The Olympia Narrow Gauge Railroad
By William Winlock Miller

Vol 16 No 4 (October 1925): 243-250


For a period of five years, from 1869 to 1874, the most exciting public question in every town on the Eastern shore of Puget Sound was the location of the terminus and branch lines of the Northern Pacific Railroad which was then nearing completion.

Rivalry was intense for these favors as the town that first secured the terminus was assured of a commercial future. Olympia, as the capital of the state and the oldest town of importance on Puget Sound, was at first considered to have the best claim to the Northern Pacific terminus. Negotiations were almost completed when the death of the agent in whose name the terminal lands had been secured and the legal difficulties following his death halted all plans. Meanwhile the Northern Pacific officials, following their not too scrupulous plan of playing one town off against the others, had secured from Tacoma the promise of a larger grant of land than Olympia could possibly give. As a result, it was reasonably certain by the Fall of 1872 that Tacoma would become the terminus, and in July, 1873, the formal announcement was made.

With the announcement vanished the last vestiges of any hope that Olympia would be the commercial center of Western Washington. The Northern Pacific made no move to extend to Olympia their branch line which ran through Tenino. Without any rail connections Olympia was faced with commercial annihilation. The Sound commerce which it had held as the head of navigation was diverted to Tacoma. The crops of Lewis county, the richest country tributary to Olympia, were being routed to Portland on the Northern Pacific. Within a year the situation had become so serious that General Hazard Stevens declared in a circular letter that even the capital might be moved to a more accessible place. Popular feeling in Thurston County



was aggravated by resentment against the unfair dealings of the Northern Pacific and also because while the railroad running through Tenino was only fifteen miles away it was useless to Olympia. It was apparent that a railroad must be built to connect with this line at its nearest point, Tenino.

In 1870 a company headed by Governor Ferry and Marshall Blinn was organized. It was capitalized at $400,000.00 and its purpose was to build the Tenino-Olympia line for the Northern Pacific. Congress was memorialized to open the Des Chutes Channel and to grant 1337 acres of land at Budd Inlet which were to be offered to the railroad. Congress failed to act on the petition and the subsequent failure of the Northern Pacific to carry out their promises automatically terminated the usefulness of the. company.

In 1873 another company, the Olympia Railway and Mining Company, was organized largely through the efforts of Governor Solomon and Colonel Bee. As its name implies, its object was twofold: first, to build a railroad to Coal Bank near Tenino which would connect with the Northern Pacific, and, second, to develop the coal deposits of that district. The company was forced to seek public aid, and after a preliminary meeting and negotiations with prominent citizens a large public meeting was held on August 25th at Olympia. Every effort was made to have the meeting as representative as possible. judge O. B. McFadden, the territorial delegate, was chairman and Elwood Evans secretary. This meeting represents the commencement of Olympia’s effort to build rail communication for itself; a project which had important influence on the history of all Western Washington, as it, together with the Seattle and Walla Walla Railroad, was the first step to ,combat the control of the transcontinental railway. Conditions had reached a point where the Northern Pacific by extending or denying railway privileges could determine the fate of a community.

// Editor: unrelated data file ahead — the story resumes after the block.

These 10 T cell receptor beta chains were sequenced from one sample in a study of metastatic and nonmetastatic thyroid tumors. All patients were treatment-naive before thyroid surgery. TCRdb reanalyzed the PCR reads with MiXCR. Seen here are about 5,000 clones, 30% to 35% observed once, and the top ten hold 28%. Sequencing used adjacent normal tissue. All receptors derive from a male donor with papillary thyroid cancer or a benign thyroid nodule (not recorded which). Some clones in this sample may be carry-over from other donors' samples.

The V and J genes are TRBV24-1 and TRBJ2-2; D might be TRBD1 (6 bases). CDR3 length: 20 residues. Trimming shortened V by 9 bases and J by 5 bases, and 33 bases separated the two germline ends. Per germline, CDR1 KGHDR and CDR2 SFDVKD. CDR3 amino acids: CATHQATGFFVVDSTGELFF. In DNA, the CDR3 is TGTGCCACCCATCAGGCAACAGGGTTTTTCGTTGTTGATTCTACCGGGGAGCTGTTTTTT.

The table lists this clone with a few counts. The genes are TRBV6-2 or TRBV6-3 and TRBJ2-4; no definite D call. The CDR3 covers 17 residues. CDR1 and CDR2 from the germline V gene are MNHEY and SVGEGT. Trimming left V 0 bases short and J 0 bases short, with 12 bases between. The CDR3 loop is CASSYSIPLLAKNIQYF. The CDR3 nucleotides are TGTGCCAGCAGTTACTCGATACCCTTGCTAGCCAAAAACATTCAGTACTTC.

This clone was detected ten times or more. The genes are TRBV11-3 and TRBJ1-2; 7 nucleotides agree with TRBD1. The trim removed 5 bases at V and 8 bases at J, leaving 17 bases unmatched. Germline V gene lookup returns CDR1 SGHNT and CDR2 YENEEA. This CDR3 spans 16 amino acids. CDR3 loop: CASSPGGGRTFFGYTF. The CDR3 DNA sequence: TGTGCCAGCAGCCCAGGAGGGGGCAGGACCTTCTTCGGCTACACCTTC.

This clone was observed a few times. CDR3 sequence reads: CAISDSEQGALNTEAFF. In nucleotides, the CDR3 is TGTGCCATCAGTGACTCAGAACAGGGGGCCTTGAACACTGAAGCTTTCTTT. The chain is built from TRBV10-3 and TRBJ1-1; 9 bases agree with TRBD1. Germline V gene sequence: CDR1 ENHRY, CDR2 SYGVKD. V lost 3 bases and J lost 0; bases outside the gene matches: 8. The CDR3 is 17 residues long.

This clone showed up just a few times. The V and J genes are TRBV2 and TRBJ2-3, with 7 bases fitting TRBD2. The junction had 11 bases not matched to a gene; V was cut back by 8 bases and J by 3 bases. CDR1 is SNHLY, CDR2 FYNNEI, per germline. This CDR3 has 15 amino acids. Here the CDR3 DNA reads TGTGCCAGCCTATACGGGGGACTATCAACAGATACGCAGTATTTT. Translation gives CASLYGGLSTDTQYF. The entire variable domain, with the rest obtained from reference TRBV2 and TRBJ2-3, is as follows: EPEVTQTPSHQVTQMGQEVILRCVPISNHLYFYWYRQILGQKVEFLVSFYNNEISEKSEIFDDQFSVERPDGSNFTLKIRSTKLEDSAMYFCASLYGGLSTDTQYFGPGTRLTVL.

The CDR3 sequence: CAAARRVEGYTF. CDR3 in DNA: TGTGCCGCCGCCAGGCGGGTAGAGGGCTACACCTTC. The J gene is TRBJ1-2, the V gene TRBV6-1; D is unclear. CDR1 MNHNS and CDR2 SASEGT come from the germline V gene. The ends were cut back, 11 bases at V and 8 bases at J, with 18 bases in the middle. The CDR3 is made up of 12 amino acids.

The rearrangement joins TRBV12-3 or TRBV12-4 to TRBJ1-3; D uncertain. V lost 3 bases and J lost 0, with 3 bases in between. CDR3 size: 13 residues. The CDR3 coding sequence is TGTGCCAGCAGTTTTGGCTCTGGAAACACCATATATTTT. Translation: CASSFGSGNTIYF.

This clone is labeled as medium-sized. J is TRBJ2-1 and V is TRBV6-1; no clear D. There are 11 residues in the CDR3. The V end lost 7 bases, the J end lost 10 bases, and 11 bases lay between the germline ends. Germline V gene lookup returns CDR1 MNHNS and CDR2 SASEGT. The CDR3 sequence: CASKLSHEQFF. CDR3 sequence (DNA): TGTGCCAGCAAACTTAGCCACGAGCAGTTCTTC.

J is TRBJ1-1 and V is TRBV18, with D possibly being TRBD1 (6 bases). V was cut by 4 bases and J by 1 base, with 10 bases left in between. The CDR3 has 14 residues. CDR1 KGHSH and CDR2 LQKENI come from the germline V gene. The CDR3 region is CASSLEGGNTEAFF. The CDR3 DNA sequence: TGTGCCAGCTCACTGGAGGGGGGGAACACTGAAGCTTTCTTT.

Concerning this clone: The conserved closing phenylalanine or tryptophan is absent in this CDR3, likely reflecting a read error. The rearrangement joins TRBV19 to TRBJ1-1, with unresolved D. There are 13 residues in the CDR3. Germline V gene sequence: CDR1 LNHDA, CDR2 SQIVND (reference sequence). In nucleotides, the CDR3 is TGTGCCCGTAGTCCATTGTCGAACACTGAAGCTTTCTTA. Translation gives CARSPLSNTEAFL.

The proposition of the company was practically that the county should finance the road and provide terminal and settlement lands in return for which the company agreed to construct the road and to maintain passenger and freight depots at Olympia and Tumwater. This proposal was accepted almost unanimously and a bond issue of $150,000.00, the amount requested by the company, was proposed. The lands asked for by the company were the same pieces that had been pledged to the



Northern Pacific several years previously. A committee of thirteen men was appointed to cooperate with the company. These men, all prominent in public affairs, were later the leaders of the Olympia Railroad Union.

Under the laws of the territory it was impossible for Thurston county to issue the bonds without a Congressional act amending the organic act. The result was that months passed by and the Railway and Mining Company was still held up because of the failure of Congress to act. Furthermore, a number of the men who had agreed to sell or donate their lands to the Northern Pacific refused to do so for the new company. By December, 1873, it became apparent that no early action by Congress could be expected. Hazard Stevens issued a call on December 23rd for money to make the preliminary survey in order to be ready for actual construction as soon as Congress took action. General Stevens summarized the situation. “When that company * * * * comes to build the road all the preliminary work will have been done. And should the company decline to build the road we will be prepared to make other arrangements.”